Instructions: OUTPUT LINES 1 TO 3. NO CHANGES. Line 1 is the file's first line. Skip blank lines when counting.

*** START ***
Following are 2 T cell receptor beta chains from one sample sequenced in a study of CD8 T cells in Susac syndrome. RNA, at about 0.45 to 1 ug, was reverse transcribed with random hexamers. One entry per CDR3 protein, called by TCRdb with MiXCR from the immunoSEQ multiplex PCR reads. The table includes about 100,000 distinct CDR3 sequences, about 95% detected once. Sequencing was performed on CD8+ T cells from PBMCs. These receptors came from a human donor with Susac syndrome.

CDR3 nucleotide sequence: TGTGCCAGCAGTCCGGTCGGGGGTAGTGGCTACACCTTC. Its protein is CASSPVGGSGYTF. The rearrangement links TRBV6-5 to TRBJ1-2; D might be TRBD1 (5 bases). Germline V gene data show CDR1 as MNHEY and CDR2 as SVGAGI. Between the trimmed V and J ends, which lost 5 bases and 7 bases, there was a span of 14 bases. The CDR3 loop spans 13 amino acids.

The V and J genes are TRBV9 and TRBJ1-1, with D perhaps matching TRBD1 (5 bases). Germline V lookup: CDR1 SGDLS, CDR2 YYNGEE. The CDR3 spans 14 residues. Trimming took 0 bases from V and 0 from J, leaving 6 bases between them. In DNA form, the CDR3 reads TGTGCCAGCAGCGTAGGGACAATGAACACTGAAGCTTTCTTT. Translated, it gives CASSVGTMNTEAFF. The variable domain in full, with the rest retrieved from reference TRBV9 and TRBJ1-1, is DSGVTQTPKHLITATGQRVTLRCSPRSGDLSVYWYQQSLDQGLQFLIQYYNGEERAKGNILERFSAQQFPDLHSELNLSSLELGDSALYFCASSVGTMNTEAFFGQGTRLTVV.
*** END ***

Following are 2 T cell receptor beta chains from one sample sequenced in a study of CD8 T cells in Susac syndrome. RNA, at about 0.45 to 1 ug, was reverse transcribed with random hexamers. One entry per CDR3 protein, called by TCRdb with MiXCR from the immunoSEQ multiplex PCR reads. The table includes about 100,000 distinct CDR3 sequences, about 95% detected once. Sequencing was performed on CD8+ T cells from PBMCs. These receptors came from a human donor with Susac syndrome.

CDR3 nucleotide sequence: TGTGCCAGCAGTCCGGTCGGGGGTAGTGGCTACACCTTC. Its protein is CASSPVGGSGYTF. The rearrangement links TRBV6-5 to TRBJ1-2; D might be TRBD1 (5 bases). Germline V gene data show CDR1 as MNHEY and CDR2 as SVGAGI. Between the trimmed V and J ends, which lost 5 bases and 7 bases, there was a span of 14 bases. The CDR3 loop spans 13 amino acids.

The V and J genes are TRBV9 and TRBJ1-1, with D perhaps matching TRBD1 (5 bases). Germline V lookup: CDR1 SGDLS, CDR2 YYNGEE. The CDR3 spans 14 residues. Trimming took 0 bases from V and 0 from J, leaving 6 bases between them. In DNA form, the CDR3 reads TGTGCCAGCAGCGTAGGGACAATGAACACTGAAGCTTTCTTT. Translated, it gives CASSVGTMNTEAFF. The variable domain in full, with the rest retrieved from reference TRBV9 and TRBJ1-1, is DSGVTQTPKHLITATGQRVTLRCSPRSGDLSVYWYQQSLDQGLQFLIQYYNGEERAKGNILERFSAQQFPDLHSELNLSSLELGDSALYFCASSVGTMNTEAFFGQGTRLTVV.